A garden, a redevelopment plan, and a fight over who owns a neighborhood

Tommy Joshua, one of the founders of the North Philly Peace Park, gets ready to plant vegetables. (Brad Larrison/for NewsWorks)

Tommy Joshua, one of the founders of the North Philly Peace Park, gets ready to plant vegetables. (Brad Larrison/for NewsWorks)

A vacant lot in a city becomes a dumping ground. Somebody decides to fix it up and grow a garden or open a little shop. Years pass, and then the owner comes back.

Often, the people who’ve been tending the land believe they should have some rights to it.

That can lead to some heated moments. Like when Tommy Joshua showed up at a community meeting to find out the North Philly Peace Park was about to get swept up in a half-billion dollar redevelopment plan by the Philadelphia Housing Authority.

“I remember them telling them, flatly, ‘We don’t accept that,'” Joshua said. “‘The Peace Park is there, so y’all not gonna be able to build there.'”

More in this story, reported for Keystone Crossroads.

How a Philadelphia doctor changed the way we think about lead poisoning

Dr. Alan Leviton (left), Dr. Herbert Needleman, and Dr. David Bellinger at the Charles A. Dana Foundation Award ceremony in 1989. Needleman won an award for his research on lead poisoning. (Photo courtesy of Dr. Bellinger)

Dr. Alan Leviton (left), Dr. Herbert Needleman, and Dr. David Bellinger at the Charles A. Dana Foundation Award ceremony in 1989. Needleman won an award for his research on lead poisoning. (Photo courtesy of Dr. Bellinger)

In the 1970s, Dr. Herbert Needleman published a study linking lead exposure in children to IQ deficits and learning disabilities.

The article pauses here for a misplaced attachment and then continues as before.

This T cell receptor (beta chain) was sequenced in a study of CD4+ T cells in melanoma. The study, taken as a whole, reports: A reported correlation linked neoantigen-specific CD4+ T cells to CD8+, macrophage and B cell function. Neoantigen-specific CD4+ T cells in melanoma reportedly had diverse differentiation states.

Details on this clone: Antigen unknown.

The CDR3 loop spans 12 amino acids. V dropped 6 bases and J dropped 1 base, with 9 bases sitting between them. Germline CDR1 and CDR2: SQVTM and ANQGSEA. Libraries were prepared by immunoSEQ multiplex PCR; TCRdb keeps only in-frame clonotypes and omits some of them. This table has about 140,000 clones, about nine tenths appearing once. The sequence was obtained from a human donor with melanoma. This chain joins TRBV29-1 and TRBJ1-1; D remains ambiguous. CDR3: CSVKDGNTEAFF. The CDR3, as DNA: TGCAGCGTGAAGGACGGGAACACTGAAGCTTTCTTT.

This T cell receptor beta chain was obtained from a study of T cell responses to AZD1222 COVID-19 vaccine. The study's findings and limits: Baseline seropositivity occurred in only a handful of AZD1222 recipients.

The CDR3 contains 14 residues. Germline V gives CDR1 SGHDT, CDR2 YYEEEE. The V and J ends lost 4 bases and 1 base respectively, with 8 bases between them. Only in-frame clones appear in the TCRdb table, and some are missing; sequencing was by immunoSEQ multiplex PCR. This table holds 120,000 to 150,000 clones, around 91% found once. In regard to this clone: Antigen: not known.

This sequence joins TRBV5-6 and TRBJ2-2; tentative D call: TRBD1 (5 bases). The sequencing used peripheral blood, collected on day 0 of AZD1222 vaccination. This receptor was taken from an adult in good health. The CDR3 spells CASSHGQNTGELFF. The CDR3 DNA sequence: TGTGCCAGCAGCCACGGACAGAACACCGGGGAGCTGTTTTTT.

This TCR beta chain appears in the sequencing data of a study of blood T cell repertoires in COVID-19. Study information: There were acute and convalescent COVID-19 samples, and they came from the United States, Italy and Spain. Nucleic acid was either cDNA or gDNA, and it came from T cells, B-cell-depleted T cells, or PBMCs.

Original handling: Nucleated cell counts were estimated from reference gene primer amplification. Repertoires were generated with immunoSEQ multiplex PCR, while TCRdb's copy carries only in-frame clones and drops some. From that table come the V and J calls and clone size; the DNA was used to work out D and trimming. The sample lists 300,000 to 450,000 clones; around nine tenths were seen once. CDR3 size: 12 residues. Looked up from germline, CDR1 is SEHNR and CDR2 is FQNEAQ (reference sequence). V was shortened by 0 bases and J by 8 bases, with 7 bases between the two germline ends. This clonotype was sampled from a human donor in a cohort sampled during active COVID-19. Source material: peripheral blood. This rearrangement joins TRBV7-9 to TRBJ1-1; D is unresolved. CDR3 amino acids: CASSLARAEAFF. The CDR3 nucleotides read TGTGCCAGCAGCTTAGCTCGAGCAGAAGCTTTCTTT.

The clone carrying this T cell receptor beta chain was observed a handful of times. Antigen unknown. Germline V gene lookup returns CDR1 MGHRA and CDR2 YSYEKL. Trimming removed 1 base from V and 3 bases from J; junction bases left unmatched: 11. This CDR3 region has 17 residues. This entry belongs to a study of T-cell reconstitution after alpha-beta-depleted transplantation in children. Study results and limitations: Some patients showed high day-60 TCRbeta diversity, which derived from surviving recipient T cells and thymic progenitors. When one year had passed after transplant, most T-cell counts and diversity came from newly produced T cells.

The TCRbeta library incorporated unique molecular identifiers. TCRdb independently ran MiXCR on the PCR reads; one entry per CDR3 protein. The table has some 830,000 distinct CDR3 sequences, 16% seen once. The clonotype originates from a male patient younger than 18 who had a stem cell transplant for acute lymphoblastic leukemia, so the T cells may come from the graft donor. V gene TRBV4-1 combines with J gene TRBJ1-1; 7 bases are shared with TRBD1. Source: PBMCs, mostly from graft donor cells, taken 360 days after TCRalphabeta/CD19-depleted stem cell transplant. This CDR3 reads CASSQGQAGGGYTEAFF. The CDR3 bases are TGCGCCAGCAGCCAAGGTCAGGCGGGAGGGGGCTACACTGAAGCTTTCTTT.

His research was partially responsible for the ban on lead in gasoline. And since then, dozens of studies have shown the same health effects.

Needleman has spent the rest of his life trying to get the lead out of kids’ homes. But in 2016, children are still exposed to it.

I told Needleman’s story in this piece for Keystone Crossroads. A version of the story ran on NPR.

Reimagining Pennsylvania’s Waterfronts

Photo courtesy of Flickr user Kevin Jarrett

Last summer, Keystone Crossroads launched this series on city waterfronts.

I did a story about how a nonprofit group in Philadelphia is using low-cost, seasonal parks to bring people to the Delaware River (and to win supporters for the city’s $250 million waterfront master plan).

A version of the story aired on NPR’s All Things Considered.

I also co-created an interactive, multimedia map on urban waterfronts around the state.

Lessons from German cities

A pool built into an old coal mining facility in Germany. (Marielle Segarra/WHYY)

A pool built into an old coal mining facility in Germany. (Marielle Segarra/WHYY)

Last summer, I spent several weeks in Germany as part of a German/American journalist exchange program through the RIAS Berlin Kommission and the Radio Television Digital News Foundation.